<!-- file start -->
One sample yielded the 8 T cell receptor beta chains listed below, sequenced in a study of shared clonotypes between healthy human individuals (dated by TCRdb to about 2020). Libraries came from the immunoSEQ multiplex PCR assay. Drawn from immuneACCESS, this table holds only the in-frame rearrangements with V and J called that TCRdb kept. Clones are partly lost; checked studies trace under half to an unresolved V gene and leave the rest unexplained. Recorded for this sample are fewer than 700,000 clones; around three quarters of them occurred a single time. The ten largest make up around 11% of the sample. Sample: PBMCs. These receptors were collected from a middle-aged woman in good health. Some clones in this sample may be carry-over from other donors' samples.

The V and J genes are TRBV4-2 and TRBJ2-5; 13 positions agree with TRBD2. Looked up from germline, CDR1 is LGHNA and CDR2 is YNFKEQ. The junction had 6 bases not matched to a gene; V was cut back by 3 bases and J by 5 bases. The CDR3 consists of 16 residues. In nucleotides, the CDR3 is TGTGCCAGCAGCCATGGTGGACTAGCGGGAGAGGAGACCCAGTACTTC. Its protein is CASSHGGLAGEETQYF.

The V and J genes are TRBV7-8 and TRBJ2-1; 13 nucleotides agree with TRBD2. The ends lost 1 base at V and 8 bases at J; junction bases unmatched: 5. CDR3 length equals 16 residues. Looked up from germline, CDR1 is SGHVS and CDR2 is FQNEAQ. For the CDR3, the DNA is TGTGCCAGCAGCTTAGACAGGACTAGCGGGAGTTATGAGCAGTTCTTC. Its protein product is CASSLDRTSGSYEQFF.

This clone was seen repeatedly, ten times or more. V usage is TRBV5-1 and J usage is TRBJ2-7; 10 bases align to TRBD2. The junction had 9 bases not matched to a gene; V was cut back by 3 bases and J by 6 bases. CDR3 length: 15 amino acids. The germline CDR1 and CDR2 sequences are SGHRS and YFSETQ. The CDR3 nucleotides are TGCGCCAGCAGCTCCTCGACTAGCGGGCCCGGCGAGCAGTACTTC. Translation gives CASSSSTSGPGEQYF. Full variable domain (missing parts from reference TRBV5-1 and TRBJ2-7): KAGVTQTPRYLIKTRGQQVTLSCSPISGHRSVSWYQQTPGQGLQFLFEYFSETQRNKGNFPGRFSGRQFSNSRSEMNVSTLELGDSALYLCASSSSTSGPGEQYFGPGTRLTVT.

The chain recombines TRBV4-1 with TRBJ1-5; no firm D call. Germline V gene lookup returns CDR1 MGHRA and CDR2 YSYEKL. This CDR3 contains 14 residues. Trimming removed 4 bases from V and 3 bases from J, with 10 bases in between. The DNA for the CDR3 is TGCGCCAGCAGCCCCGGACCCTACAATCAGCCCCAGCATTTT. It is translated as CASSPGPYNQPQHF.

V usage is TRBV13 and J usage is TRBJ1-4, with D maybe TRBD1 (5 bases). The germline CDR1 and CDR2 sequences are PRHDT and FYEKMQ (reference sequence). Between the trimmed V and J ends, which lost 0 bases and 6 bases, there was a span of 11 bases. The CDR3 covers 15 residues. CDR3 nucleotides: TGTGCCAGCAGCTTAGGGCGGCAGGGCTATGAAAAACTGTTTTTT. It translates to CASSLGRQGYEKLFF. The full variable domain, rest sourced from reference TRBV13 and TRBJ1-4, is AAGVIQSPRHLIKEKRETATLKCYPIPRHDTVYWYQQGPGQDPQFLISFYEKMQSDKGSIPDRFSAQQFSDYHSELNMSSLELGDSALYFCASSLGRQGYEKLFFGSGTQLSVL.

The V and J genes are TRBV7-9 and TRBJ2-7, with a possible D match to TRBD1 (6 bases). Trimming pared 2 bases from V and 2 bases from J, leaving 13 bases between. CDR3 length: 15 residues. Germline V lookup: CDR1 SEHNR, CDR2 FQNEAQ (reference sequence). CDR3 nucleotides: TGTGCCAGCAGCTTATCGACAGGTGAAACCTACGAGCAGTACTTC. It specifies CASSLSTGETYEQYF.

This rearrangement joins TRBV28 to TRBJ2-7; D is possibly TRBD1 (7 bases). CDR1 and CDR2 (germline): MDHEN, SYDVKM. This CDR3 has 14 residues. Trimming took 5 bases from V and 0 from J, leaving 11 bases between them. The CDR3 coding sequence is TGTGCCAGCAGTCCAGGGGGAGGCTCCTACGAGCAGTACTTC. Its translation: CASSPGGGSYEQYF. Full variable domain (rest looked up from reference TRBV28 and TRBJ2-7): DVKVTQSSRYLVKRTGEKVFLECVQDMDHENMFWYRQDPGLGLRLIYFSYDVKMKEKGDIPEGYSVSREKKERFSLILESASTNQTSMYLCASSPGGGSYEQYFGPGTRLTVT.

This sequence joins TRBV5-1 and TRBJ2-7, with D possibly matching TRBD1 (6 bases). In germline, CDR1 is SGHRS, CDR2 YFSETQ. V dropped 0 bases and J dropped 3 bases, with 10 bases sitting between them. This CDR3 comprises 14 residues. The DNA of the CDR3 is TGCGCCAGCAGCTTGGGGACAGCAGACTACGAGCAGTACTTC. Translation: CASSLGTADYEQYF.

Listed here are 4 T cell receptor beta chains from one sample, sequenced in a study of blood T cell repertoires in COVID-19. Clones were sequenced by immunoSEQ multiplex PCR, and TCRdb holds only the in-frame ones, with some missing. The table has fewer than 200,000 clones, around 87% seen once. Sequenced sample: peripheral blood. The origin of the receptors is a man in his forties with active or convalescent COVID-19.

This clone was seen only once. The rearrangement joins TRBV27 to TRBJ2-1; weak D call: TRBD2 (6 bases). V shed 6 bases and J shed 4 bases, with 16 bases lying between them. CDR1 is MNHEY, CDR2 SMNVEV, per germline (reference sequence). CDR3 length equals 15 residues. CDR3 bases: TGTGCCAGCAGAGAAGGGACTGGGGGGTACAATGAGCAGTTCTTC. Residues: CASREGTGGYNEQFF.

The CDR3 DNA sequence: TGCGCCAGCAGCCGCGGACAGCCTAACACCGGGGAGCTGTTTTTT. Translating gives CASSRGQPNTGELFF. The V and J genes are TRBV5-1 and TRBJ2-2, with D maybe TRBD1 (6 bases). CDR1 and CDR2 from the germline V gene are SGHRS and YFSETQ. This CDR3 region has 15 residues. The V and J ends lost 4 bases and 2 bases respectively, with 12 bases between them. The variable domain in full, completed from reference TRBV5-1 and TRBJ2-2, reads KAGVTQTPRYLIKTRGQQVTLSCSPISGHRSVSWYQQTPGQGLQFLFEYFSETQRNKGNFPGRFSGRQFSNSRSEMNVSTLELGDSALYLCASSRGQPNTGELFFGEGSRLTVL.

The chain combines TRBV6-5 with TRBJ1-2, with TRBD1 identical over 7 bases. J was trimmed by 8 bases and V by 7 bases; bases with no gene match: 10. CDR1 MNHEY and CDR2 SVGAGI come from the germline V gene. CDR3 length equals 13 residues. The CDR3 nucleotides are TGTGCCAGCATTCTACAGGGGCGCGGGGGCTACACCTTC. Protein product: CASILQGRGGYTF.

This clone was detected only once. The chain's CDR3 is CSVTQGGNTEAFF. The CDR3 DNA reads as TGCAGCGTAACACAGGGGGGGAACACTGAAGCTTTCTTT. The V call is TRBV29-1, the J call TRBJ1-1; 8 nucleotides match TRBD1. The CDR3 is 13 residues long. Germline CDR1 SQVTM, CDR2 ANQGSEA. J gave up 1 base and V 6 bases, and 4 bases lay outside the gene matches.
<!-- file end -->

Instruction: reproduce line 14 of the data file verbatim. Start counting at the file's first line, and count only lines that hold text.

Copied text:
This clone was detected only once. The chain's CDR3 is CSVTQGGNTEAFF. The CDR3 DNA reads as TGCAGCGTAACACAGGGGGGGAACACTGAAGCTTTCTTT. The V call is TRBV29-1, the J call TRBJ1-1; 8 nucleotides match TRBD1. The CDR3 is 13 residues long. Germline CDR1 SQVTM, CDR2 ANQGSEA. J gave up 1 base and V 6 bases, and 4 bases lay outside the gene matches.